In the sophomore ventures, creativity counts, as does knowledge of the student market. Items with the UD logo are popular: One business even made and sold flip-flops embossed with the UD logo on the tread so wearers left the imprint on the ground. Others have sold UD boxer shorts and bobblehead dolls of the UD mascot; another sold calendars featuring campus landmarks.
Supervising that kind of program can be tricky – just like running an incubator. “Frankly, our program is a pain in the butt to execute,” McFarlin says. “Think about trying to shepherd 10 [student] companies a year. And the senior seminar course alone takes seven or eight people to run.”
But the end result is worth it. Since the program started in 1999, the sophomore ventures have generated some $50,000 for local charities, profits donated after liquidating their ventures and repaying the university’s $3,000 start-up investment. UND has granted 140 undergraduate entrepreneurship degrees since 1999.
“We believe strongly in exposing students inside and outside the curriculum to experiential, hands-on situations where they can put these ideas into practice in a safe environment,” McFarlin says.
And entrepreneurship education may yield better entrepreneurs (and incubator clients). Lisa Roberts, director of Business, Industry & Entrepreneurship at Cowley College in Arkansas City, Kan., has worked with several clients who took courses in entrepreneurship at Cowley. She says they’re more likely to meet their fiscal projections and make good human resources decisions, and less likely to miss payments or run into trouble with vendors or customers, than those without formal schooling in entrepreneurship.
“Many have commented that they’ve become more confident in their decision making,” Roberts says. “They often directly attribute this to what and how we teach, coach and train in our [entrepreneurship] programs.”
While many colleges and universities have jumped on the entrepreneurship bandwagon, lots are still trying to get on board. When NBIA participated in the 2007 NACCE conference last January, lots of conversations seemed to begin like this:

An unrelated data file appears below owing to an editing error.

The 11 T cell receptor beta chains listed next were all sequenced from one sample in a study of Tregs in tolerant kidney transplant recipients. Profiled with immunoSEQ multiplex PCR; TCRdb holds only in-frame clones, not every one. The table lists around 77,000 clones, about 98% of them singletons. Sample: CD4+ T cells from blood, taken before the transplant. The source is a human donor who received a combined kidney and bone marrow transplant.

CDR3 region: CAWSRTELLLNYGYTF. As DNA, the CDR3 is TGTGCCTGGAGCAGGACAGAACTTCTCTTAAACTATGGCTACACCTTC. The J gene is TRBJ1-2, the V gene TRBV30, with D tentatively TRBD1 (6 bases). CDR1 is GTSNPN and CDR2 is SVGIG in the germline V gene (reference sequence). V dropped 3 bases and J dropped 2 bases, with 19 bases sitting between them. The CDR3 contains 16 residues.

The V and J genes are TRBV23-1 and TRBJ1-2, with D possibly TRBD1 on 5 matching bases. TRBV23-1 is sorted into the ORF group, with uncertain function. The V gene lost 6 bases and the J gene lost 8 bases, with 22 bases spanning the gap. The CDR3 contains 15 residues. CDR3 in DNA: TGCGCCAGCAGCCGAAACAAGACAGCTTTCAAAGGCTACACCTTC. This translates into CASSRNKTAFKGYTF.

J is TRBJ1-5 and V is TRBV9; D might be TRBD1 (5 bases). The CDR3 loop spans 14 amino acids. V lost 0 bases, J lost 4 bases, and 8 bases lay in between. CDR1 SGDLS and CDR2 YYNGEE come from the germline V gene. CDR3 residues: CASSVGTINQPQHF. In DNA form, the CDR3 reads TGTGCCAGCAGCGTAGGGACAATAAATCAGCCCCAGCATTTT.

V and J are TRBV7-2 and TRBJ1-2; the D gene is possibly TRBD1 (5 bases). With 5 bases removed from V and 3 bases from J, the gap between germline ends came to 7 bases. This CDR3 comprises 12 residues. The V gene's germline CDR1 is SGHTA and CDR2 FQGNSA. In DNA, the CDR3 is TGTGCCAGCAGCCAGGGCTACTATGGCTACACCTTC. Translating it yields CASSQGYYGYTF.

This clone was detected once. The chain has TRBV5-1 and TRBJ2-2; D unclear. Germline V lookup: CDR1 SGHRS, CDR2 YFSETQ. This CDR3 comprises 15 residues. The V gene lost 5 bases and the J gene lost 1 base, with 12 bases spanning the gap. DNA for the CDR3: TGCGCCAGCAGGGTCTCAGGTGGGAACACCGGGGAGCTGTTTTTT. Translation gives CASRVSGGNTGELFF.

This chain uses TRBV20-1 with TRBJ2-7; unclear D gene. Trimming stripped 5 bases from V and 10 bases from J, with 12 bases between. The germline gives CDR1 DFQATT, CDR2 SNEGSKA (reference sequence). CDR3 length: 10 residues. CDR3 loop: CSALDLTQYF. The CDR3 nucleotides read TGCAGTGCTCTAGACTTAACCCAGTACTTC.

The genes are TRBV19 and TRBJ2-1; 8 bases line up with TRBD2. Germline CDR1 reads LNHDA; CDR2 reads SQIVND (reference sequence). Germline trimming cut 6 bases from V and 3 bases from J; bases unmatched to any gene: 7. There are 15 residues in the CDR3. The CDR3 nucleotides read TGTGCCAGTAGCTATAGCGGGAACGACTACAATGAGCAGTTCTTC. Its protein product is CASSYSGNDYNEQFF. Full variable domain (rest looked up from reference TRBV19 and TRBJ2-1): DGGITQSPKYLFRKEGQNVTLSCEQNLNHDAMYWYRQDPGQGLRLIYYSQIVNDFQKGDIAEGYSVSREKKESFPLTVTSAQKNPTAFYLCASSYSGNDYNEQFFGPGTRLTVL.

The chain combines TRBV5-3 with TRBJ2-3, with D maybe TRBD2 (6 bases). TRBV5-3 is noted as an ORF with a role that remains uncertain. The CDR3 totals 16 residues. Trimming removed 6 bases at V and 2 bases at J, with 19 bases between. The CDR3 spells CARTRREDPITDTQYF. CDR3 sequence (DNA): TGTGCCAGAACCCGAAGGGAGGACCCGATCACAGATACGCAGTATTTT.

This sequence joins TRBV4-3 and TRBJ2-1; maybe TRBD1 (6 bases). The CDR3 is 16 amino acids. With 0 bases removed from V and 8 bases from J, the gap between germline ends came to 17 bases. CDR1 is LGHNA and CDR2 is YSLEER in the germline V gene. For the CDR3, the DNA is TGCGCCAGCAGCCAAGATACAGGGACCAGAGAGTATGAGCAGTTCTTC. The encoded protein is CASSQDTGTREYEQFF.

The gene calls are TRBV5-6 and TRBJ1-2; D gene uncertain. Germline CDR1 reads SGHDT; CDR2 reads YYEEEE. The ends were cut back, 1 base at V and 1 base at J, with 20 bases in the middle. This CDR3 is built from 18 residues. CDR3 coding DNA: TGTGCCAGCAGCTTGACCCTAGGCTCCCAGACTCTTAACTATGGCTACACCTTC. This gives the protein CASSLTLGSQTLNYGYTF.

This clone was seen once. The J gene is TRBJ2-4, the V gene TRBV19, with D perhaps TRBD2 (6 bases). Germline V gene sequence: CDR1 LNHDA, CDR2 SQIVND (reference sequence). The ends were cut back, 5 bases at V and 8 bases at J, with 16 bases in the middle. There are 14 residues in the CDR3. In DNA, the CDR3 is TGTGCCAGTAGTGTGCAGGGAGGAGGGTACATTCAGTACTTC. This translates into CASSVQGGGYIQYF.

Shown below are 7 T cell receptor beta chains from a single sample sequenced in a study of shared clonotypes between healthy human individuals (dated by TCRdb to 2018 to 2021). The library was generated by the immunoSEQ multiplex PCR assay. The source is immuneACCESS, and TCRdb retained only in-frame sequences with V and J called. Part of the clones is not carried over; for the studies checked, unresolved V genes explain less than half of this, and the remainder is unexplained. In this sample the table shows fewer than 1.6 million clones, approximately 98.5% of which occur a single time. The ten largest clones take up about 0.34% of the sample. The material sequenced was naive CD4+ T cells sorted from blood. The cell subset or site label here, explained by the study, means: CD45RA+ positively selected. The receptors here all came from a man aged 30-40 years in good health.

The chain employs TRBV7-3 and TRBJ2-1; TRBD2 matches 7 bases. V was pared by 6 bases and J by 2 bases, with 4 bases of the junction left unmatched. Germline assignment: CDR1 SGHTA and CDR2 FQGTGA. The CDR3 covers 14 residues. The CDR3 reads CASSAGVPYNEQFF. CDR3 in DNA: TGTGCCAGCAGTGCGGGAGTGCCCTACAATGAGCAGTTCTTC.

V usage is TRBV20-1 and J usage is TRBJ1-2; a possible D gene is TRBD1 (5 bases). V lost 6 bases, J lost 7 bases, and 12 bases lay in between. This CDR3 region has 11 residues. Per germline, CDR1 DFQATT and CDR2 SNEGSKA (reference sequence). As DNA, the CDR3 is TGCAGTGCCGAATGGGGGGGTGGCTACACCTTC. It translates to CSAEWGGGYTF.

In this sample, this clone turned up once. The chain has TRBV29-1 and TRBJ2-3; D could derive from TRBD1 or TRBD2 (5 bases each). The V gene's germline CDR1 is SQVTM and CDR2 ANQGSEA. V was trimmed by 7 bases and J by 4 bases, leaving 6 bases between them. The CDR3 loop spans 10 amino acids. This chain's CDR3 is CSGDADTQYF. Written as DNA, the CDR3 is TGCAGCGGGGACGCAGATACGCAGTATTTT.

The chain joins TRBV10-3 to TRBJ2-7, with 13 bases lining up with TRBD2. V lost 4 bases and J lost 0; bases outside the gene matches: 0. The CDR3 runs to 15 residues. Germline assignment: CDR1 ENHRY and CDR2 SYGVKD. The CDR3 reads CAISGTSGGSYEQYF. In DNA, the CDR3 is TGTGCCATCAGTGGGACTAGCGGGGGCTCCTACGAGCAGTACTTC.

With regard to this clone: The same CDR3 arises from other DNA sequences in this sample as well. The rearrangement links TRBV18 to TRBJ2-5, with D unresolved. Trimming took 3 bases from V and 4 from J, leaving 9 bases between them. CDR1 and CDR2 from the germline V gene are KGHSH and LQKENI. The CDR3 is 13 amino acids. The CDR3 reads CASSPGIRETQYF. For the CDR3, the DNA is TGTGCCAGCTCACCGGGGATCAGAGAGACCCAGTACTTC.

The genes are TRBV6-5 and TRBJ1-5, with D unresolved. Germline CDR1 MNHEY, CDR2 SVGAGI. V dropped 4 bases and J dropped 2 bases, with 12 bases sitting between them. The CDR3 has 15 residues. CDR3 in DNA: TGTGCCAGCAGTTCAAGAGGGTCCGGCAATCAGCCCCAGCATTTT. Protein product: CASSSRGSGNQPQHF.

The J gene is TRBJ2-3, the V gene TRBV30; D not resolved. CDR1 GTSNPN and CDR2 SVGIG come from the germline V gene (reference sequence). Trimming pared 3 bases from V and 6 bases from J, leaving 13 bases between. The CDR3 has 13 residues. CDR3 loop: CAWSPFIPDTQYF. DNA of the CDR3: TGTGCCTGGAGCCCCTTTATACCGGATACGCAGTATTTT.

“Our president/dean/director says we need more entrepreneurship on campus. We’re trying to figure out how to do that.”
How colleges and universities introduce entrepreneurship on campus depends, in part, on the president/dean/director, Roberts says. “If you have a [leader] everybody likes and follows, it’s easier,” she says.
A nascent entrepreneurship program may need to grow slowly. “You need to find receptive people in the departments – you can’t take on the whole university at once,” Gjovig says. “It’s a conversion process. As you build a track record of success, it goes easier.” Consider Gjovig’s example: The Center for Entrepreneurship at UND was founded in 1984 as a community outreach program for entrepreneurs. It opened its first incubator, the Rural Technology Incubator (now the Skalicky Technology Incubator), in 1999, the same year that the university launched its entrepreneurship degree program. Today, the center manages two incubators and has formed three angel networks in the state. Programs for students include internships with incubator companies, scholarships for entrepreneurship students and a seed fund for student ventures. Each program has built on the next, and the resulting web of campus entrepreneurship opportunities helped UND rank 14th on the Princeton Review’s list of America’s Most Entrepreneurial Campuses and 8th on its list of Best Schools for Entrepreneurs.
“We started with entrepreneur outreach, and that really led to a strengthening of our academic programs,” Gjovig says. “Our students and faculty see so much practice going on here, and that makes a difference. It gives us credibility.”
Starting an entrepreneurship program also takes the kind of networking skills that are an incubator manager’s bread and butter. “Some colleges still operate as silos – one department doesn’t talk to another,” Roberts says. “I have introduced people who’ve worked together 10 years.”
The very nature of academic institutions, however, can make introducing the idea of entrepreneurship difficult. One issue is that academia can be very resistant to change. “Some faculty want to teach the way they’ve always taught,” Roberts says. Another is language. “For a lot of faculty, ‘entrepreneurship,’ like ‘capitalism,’ is a bad word,” Smelstor says. “When we start talking in terms of innovation and creativity, that tends to elevate the discourse because it’s not just business school jargon vs. the rest of the university.”
Still, most entrepreneurship programs are in business schools. “A few have tried to reach out and institutionalize it through the curriculum outside the business school,” McFarlin says. At Dayton, students in any discipline can obtain a minor in entrepreneurship, and the entrepreneurship program’s annual business competition is open to anyone affiliated with the university. Entrants take a series of one-hour seminars on topics such as recognizing opportunities, analyzing financial feasibility and honing an investor pitch. Last year, more than 100 entrants from outside the entrepreneurship program attended the competition seminars, McFarlin says. While an entrepreneurship major won the competition, the second-place team was two law school students. “About 30 percent of entrants were not business students,” he says.